Seismically Isolated Unibody Residential Buildings for Enhanced Life-Cycle Performance

Although traditional framed residential structures provide a high level of life safety during an earthquake, their vulnerability to damage can be very costly. After the 1994 Northridge Earthquake, it was estimated that $20 billion were issued in insurance payouts for damaged residences. In addition, over 60,000 people were displaced from their homes for a significant period of time. In order to reduce the damage seen by these structures, the current design standards must be revised to prevent the ultimate load from being reached at large damaging drifts. 

In an effort to improve the current design standards, researchers at Stanford University and the California State University, Sacramento are investigating new cost-efficient design and construction methods to dramatically reduce the earthquake deformations and damage. Unibody framing systems with enhanced strength and stiffness and low-cost seismic isolation systems will be investigated to achieve damage reduction. In contrast to conventional seismic design practice, where large structural ductility demands can result in extensive damage to architectural and mechanical building systems, the unibody system will attain reduced deformations and damage by integrating structural and architectural building components in a lateral system. The research is organized around an integrated plan of quasi-static testing, shake table testing, and computational simulations of structural fasteners, subassemblies, and systems. 

Connector and small-scale wall tests were conducted at Stanford University to identify construction materials that would accomplish the integration of structural and architectural components. These tests were then complemented with large-scale quasi-static wall tests at California State University at Sacramento and large-scale quasi-static room tests at NEES@Berkeley site. In addition, a low-cost isolation system was developed at Stanford University to complement unibody structures located in high seismic areas. The isolation system consists of flat or dish isolation interfaces of visco-elastic polymers and finished steel. These combinations can take advantage of the enhanced strength and stiffness of unibody walls through higher interface friction than traditional isolation applications that reduces the isolation displacements that must be accommodated, while still transmitting relatively low seismic forces to the superstructure. Small- and large-scale tests of the isolation interface were conducted at Stanford University and NEES@Berkeley, respectively. High-fidelity simulation models were developed and calibrated using these tests results.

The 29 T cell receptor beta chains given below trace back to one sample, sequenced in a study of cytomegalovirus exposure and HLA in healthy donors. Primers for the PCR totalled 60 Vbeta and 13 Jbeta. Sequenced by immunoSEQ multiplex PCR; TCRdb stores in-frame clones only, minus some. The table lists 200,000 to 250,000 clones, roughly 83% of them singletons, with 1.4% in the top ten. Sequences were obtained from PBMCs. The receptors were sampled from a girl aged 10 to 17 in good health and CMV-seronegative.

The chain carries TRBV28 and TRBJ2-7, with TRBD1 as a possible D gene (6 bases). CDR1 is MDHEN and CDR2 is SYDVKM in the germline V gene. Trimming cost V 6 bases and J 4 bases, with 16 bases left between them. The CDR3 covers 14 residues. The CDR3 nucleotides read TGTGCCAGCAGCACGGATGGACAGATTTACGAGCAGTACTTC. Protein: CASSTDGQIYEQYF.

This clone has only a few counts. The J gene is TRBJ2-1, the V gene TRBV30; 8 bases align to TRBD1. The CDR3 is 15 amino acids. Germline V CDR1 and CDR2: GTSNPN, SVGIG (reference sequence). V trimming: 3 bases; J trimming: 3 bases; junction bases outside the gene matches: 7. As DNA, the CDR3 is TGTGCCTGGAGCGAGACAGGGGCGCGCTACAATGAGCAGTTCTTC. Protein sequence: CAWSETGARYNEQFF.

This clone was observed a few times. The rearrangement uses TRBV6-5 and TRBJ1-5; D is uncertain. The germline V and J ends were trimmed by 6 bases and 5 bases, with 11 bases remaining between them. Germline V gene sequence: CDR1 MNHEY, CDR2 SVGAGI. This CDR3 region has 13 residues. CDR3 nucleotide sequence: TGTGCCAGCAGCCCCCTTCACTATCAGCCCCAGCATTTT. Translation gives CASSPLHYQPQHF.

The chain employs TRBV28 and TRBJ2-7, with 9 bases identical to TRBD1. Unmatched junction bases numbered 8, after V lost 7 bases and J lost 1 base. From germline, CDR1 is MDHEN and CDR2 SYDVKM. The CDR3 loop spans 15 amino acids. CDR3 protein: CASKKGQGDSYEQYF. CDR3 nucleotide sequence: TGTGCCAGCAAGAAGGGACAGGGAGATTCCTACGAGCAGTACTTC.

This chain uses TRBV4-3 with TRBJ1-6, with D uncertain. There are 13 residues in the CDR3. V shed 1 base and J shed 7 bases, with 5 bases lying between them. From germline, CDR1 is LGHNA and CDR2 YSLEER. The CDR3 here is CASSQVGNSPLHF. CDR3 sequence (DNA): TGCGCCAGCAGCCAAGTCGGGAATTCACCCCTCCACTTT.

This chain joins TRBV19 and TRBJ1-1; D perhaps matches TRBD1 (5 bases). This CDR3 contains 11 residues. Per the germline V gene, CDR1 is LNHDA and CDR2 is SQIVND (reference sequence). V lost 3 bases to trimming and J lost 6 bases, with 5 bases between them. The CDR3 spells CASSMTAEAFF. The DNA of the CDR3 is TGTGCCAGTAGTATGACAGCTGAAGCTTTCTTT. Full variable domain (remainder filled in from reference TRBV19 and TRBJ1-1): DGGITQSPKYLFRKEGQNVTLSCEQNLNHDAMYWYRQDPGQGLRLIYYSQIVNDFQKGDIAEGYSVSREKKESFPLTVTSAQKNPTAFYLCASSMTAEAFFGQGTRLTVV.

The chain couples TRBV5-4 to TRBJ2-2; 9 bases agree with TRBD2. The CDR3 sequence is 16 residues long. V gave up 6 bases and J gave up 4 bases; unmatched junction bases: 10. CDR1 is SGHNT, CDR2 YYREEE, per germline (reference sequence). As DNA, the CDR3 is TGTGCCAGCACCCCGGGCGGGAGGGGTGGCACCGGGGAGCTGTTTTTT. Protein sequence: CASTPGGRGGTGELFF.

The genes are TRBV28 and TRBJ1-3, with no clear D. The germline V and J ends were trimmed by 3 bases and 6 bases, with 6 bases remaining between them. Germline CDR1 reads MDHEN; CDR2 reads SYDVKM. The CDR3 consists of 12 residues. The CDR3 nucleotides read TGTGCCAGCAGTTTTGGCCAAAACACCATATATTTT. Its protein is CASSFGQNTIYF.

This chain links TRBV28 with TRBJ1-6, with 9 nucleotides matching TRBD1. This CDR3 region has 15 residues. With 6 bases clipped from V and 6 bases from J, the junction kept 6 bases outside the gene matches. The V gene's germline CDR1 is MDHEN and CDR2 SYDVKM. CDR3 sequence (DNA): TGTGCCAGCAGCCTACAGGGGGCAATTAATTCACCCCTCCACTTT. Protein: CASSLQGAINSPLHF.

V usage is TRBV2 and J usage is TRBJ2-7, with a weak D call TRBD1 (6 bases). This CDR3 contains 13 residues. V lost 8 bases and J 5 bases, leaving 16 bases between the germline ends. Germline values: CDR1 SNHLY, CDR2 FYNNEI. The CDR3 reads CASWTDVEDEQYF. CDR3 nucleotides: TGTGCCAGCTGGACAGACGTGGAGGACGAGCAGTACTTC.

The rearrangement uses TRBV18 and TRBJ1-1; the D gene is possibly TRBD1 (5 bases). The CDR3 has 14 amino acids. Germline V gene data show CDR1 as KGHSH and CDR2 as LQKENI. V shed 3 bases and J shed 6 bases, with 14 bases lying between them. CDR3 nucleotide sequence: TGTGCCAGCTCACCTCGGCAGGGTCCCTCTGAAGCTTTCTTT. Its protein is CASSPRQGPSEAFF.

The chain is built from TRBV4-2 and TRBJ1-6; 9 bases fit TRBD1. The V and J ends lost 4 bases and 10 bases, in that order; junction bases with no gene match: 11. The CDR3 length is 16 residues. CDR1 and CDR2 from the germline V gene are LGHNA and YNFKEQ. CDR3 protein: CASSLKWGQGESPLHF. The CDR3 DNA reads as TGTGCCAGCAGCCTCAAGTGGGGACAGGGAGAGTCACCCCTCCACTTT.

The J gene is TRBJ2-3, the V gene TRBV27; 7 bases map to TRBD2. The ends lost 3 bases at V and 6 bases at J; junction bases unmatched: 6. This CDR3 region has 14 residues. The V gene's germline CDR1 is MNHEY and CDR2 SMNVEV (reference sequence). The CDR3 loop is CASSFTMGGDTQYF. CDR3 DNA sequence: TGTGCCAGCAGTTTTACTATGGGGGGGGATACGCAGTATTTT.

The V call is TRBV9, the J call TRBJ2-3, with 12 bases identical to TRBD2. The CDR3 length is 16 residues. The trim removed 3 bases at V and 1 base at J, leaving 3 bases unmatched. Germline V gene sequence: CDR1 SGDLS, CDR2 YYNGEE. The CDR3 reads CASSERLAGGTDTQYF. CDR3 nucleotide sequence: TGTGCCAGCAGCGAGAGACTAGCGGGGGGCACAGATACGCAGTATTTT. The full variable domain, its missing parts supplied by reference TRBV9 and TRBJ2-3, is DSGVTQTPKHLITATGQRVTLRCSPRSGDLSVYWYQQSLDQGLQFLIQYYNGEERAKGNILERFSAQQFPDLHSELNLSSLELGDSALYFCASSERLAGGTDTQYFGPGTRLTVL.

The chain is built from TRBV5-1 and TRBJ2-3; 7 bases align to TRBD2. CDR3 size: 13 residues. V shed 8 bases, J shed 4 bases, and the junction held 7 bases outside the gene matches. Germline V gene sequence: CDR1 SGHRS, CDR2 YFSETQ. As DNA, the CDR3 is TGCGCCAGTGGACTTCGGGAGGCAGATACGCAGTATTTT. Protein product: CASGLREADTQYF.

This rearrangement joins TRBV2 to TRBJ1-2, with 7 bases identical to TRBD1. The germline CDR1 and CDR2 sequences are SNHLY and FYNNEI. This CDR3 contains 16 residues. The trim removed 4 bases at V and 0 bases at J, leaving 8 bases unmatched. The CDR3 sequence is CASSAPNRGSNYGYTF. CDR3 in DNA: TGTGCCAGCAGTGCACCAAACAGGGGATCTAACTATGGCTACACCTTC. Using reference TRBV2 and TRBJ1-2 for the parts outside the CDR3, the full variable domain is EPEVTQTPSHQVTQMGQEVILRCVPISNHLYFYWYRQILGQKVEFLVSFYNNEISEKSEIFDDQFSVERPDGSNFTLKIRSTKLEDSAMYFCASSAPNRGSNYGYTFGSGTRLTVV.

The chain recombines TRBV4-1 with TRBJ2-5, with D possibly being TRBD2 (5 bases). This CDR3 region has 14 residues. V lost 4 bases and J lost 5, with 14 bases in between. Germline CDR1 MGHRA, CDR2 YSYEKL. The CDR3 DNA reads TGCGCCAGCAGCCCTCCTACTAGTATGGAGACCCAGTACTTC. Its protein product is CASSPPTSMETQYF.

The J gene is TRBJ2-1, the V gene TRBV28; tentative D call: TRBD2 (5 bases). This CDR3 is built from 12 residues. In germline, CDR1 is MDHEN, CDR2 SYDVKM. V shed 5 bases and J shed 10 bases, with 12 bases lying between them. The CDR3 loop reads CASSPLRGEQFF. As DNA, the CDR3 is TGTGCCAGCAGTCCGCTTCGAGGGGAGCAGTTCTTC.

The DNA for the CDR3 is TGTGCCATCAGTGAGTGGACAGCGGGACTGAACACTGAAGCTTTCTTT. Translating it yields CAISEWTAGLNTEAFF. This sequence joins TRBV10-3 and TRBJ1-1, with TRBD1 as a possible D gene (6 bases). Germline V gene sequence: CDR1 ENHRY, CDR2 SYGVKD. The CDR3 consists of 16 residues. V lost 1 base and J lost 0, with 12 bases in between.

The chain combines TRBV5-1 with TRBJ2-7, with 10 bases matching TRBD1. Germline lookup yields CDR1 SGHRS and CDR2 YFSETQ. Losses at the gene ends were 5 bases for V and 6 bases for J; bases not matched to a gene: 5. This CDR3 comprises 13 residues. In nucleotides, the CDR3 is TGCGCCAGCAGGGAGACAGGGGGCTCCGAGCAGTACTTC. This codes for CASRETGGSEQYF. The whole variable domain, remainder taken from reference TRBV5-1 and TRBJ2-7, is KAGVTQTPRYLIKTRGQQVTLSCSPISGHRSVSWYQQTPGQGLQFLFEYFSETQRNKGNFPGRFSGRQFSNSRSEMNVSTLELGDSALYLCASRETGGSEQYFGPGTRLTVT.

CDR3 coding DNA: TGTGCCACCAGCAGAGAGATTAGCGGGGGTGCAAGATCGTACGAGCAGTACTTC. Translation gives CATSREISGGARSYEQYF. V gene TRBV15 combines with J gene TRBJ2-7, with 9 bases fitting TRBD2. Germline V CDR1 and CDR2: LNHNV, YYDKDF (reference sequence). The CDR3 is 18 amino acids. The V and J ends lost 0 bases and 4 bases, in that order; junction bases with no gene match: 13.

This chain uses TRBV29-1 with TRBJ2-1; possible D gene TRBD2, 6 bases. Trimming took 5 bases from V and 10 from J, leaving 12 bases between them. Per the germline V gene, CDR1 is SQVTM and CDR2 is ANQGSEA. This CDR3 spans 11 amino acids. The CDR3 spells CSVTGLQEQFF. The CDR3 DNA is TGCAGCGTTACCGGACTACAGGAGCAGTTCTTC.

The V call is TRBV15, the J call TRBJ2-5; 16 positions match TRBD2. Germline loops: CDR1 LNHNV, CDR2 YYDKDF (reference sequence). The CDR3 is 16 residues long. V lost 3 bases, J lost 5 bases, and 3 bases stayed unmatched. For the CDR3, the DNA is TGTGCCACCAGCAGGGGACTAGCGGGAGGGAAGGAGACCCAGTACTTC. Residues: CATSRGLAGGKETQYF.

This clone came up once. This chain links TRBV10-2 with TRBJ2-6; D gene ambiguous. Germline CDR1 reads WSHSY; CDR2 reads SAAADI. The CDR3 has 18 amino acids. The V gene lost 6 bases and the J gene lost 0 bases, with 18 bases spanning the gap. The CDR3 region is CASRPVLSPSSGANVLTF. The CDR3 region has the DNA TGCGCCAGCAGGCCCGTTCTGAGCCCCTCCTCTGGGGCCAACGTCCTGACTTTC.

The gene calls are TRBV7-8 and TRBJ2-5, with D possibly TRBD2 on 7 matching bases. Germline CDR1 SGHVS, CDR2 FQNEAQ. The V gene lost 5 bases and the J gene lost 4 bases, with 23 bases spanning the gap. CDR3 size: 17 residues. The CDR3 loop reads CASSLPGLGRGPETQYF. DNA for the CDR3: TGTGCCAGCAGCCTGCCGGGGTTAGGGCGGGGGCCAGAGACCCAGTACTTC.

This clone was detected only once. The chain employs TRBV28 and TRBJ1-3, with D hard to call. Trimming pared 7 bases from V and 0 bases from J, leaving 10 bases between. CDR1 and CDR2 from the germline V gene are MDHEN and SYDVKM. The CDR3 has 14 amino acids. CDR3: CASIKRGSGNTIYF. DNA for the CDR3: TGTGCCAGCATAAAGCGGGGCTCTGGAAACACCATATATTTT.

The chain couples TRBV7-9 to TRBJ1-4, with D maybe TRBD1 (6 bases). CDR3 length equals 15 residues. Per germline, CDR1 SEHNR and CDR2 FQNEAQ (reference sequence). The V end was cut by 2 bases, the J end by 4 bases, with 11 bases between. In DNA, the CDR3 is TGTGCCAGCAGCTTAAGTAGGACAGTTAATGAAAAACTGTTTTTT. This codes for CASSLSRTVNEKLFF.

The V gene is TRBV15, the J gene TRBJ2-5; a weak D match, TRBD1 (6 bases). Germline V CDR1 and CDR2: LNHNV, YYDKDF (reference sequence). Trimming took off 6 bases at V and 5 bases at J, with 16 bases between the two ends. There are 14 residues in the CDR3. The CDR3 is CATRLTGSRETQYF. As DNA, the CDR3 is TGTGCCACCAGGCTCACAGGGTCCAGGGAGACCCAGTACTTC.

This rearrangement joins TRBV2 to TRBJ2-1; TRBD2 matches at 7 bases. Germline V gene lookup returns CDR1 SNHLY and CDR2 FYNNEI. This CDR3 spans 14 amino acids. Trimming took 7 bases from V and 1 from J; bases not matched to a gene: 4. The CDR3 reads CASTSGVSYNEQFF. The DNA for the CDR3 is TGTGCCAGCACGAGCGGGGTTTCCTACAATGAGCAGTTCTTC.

For this phase, a full-scale, two-story wood-frame house with wall finishes will be tested at the NEES@UCSD shake table to understand the behavior of unibody structures under dynamic loads. The test will have two phases: 1) Base Isolated and 2) Fixed Base. The structure will be subjected to several large ground motions from DBE to 3x MCE level. The structure will be instrumented with over 100 sensors to monitor global displacements, wall displacements, inter-story drifts, and floor accelerations. A numerical model of the house was created and calibrated using quasi-static tests results to predict the behavior and loads acting on the structure.

The research is funded by the National Science Foundation (NSF) through the George E. Brown, Jr. Network for Earthquake Engineering Simulation (NEES).

PI Gregory Deierlein, Stanford University
Co-PI Eduardo Miranda, Stanford University
Co-PI Benjamin Fell, California State University, Sacramento
Graduate Student Cristian Acevedo, Stanford University
Graduate Student Ezra Jampole, Stanford University
Graduate Student Scott Swensen, Stanford University

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